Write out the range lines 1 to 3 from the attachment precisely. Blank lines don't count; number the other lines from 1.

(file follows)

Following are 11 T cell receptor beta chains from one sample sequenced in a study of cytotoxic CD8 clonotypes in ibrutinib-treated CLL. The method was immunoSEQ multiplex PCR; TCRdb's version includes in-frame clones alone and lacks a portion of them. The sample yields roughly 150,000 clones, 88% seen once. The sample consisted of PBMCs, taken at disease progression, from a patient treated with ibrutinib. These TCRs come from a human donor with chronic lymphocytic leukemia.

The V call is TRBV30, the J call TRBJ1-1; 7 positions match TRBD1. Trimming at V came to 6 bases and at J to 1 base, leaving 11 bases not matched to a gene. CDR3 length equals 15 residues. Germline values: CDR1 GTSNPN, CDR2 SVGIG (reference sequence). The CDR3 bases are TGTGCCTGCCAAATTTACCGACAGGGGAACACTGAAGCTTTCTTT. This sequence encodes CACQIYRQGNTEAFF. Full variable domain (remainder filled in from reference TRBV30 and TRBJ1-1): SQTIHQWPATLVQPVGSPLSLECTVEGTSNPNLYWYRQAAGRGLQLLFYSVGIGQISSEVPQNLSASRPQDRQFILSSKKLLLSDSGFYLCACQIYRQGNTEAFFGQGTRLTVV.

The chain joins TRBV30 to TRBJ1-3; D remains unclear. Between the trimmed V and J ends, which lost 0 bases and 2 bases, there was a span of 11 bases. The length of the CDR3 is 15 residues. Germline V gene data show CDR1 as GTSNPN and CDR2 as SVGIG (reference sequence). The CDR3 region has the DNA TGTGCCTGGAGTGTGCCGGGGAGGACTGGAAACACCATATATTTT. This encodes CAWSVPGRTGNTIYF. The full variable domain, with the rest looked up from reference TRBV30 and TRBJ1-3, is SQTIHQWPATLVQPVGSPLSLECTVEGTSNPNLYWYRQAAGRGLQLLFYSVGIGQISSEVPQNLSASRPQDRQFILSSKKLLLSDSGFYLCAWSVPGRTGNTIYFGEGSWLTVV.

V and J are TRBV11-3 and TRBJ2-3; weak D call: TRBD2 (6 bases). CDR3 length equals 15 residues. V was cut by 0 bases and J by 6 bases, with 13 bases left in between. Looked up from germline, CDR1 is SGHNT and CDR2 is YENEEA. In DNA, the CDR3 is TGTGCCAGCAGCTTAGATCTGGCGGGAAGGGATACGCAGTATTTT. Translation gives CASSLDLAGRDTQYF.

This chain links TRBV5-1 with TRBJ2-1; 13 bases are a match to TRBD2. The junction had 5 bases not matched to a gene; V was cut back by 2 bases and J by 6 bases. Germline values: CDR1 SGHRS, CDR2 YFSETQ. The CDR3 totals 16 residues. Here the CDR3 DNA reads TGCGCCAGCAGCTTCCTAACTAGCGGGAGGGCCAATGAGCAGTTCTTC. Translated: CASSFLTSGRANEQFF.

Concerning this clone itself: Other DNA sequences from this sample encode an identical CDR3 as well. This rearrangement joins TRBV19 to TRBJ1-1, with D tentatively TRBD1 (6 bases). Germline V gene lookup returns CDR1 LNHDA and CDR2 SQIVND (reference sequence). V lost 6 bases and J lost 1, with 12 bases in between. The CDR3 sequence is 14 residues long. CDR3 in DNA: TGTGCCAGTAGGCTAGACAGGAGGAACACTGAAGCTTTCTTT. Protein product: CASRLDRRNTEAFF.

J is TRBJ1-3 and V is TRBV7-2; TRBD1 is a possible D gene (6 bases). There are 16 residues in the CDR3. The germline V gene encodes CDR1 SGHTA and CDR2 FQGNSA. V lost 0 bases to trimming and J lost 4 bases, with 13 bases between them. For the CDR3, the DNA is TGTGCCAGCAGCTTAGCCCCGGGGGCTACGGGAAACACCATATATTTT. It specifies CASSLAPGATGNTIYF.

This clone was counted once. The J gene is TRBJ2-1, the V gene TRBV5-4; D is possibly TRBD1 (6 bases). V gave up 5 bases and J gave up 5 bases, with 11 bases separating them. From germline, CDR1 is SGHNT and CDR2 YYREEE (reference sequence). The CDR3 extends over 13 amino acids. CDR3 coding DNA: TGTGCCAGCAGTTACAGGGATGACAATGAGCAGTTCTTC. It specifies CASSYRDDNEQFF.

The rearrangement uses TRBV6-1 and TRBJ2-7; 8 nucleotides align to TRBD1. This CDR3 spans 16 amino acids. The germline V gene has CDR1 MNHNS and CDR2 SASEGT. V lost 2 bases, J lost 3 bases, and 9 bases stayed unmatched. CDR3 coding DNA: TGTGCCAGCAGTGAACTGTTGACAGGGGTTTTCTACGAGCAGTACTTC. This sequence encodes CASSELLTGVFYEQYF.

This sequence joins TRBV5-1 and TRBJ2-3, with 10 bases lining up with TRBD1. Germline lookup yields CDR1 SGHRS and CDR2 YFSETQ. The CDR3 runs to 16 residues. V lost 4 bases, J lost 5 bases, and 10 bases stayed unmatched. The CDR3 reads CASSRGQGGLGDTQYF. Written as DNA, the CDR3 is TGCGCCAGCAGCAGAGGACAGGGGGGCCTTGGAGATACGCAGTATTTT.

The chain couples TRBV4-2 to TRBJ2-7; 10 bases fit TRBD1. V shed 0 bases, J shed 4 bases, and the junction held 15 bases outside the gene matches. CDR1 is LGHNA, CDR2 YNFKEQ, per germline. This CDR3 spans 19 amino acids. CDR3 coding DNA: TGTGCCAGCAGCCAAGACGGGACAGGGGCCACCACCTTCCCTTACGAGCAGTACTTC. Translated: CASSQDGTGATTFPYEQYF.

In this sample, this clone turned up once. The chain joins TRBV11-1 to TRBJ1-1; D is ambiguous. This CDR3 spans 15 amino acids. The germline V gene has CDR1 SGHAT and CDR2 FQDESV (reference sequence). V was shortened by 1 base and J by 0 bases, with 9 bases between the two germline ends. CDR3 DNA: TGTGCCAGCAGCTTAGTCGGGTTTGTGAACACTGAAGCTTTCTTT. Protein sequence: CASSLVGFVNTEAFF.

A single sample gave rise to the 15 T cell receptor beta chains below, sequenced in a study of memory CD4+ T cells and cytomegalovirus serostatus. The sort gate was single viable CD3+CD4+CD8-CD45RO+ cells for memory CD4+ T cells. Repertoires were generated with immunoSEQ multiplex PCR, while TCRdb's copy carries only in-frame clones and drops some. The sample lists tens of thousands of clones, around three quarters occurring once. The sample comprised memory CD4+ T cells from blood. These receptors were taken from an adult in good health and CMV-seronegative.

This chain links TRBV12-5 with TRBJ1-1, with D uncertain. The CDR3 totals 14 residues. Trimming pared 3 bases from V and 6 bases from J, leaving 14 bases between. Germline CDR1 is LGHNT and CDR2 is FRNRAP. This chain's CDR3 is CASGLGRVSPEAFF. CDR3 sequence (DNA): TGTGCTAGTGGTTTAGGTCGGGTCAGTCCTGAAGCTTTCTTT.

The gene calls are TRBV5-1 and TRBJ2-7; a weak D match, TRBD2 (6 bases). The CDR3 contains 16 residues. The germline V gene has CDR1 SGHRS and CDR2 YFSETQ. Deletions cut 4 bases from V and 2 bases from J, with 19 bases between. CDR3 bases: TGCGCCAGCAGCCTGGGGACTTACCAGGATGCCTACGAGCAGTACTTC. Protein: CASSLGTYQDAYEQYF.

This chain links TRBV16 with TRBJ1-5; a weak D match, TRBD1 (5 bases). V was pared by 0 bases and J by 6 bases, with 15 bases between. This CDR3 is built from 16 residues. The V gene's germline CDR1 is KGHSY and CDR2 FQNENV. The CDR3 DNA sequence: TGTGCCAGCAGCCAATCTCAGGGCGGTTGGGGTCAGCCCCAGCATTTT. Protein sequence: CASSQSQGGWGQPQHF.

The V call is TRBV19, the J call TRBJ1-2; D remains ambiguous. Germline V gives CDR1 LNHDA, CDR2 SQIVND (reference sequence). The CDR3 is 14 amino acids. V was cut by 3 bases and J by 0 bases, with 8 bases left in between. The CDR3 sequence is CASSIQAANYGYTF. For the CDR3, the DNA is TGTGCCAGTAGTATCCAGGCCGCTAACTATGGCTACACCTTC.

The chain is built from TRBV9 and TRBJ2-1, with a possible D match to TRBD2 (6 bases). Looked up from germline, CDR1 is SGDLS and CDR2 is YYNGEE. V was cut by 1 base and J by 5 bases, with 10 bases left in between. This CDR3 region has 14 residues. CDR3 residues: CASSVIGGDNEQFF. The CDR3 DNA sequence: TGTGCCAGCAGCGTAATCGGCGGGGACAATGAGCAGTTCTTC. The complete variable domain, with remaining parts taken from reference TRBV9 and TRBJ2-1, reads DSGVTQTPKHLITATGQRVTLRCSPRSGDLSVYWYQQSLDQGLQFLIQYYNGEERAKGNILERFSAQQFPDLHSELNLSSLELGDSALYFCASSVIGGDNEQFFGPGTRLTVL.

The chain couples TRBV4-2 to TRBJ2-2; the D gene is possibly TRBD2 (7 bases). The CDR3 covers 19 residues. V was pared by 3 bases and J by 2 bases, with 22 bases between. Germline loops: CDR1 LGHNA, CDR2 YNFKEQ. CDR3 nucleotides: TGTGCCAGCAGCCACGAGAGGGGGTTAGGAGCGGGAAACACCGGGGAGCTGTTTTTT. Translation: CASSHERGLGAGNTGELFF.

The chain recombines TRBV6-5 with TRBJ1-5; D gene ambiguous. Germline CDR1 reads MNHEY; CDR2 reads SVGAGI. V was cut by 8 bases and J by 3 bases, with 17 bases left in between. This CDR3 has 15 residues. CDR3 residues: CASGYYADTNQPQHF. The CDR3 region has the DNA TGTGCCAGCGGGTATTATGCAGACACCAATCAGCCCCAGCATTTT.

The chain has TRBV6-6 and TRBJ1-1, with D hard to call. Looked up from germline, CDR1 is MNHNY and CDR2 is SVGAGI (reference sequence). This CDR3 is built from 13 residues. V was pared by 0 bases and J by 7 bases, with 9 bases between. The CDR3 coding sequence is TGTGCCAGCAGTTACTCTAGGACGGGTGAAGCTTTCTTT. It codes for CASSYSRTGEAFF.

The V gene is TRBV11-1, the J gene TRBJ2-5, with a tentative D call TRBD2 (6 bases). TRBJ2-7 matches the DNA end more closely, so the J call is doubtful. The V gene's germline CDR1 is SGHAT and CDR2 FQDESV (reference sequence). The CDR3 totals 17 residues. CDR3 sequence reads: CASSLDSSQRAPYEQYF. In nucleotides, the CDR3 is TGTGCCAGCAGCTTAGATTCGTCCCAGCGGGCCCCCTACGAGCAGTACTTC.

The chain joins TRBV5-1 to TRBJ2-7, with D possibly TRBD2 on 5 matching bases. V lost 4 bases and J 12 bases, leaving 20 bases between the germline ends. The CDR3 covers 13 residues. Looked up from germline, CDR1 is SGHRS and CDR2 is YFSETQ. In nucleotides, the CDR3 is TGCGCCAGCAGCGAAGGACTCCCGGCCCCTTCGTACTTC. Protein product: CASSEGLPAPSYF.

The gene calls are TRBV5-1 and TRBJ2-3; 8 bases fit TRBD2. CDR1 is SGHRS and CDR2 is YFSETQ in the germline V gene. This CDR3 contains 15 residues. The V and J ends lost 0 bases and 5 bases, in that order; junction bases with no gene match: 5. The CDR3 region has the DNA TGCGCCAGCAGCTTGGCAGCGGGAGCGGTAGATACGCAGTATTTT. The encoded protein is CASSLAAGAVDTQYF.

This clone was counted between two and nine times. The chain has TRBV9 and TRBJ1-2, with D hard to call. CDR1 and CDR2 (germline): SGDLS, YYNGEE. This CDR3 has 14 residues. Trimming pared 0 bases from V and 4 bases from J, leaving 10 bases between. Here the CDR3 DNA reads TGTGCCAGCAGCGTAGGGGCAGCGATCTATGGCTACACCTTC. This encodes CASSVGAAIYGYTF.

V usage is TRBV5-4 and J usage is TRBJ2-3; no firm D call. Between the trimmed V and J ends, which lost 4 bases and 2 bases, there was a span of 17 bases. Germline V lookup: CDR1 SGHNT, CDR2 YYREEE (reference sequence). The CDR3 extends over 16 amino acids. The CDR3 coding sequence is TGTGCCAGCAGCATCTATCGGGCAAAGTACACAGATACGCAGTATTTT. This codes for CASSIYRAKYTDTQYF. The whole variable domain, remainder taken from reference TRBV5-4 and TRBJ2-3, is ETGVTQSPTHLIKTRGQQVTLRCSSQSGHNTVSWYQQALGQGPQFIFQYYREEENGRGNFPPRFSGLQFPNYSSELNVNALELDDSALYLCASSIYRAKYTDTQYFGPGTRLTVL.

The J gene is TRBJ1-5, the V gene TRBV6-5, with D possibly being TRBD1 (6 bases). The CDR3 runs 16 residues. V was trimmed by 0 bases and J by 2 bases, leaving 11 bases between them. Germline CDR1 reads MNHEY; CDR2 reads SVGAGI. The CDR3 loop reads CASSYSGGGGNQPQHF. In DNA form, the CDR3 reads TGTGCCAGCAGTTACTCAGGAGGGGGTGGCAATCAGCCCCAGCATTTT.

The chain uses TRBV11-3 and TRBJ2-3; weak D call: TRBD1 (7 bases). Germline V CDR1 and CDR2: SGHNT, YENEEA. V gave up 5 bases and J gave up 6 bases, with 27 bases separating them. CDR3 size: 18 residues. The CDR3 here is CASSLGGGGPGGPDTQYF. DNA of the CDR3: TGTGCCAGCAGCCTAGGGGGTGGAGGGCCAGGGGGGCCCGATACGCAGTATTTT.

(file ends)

Following are 11 T cell receptor beta chains from one sample sequenced in a study of cytotoxic CD8 clonotypes in ibrutinib-treated CLL. The method was immunoSEQ multiplex PCR; TCRdb's version includes in-frame clones alone and lacks a portion of them. The sample yields roughly 150,000 clones, 88% seen once. The sample consisted of PBMCs, taken at disease progression, from a patient treated with ibrutinib. These TCRs come from a human donor with chronic lymphocytic leukemia.

The V call is TRBV30, the J call TRBJ1-1; 7 positions match TRBD1. Trimming at V came to 6 bases and at J to 1 base, leaving 11 bases not matched to a gene. CDR3 length equals 15 residues. Germline values: CDR1 GTSNPN, CDR2 SVGIG (reference sequence). The CDR3 bases are TGTGCCTGCCAAATTTACCGACAGGGGAACACTGAAGCTTTCTTT. This sequence encodes CACQIYRQGNTEAFF. Full variable domain (remainder filled in from reference TRBV30 and TRBJ1-1): SQTIHQWPATLVQPVGSPLSLECTVEGTSNPNLYWYRQAAGRGLQLLFYSVGIGQISSEVPQNLSASRPQDRQFILSSKKLLLSDSGFYLCACQIYRQGNTEAFFGQGTRLTVV.

The chain joins TRBV30 to TRBJ1-3; D remains unclear. Between the trimmed V and J ends, which lost 0 bases and 2 bases, there was a span of 11 bases. The length of the CDR3 is 15 residues. Germline V gene data show CDR1 as GTSNPN and CDR2 as SVGIG (reference sequence). The CDR3 region has the DNA TGTGCCTGGAGTGTGCCGGGGAGGACTGGAAACACCATATATTTT. This encodes CAWSVPGRTGNTIYF. The full variable domain, with the rest looked up from reference TRBV30 and TRBJ1-3, is SQTIHQWPATLVQPVGSPLSLECTVEGTSNPNLYWYRQAAGRGLQLLFYSVGIGQISSEVPQNLSASRPQDRQFILSSKKLLLSDSGFYLCAWSVPGRTGNTIYFGEGSWLTVV.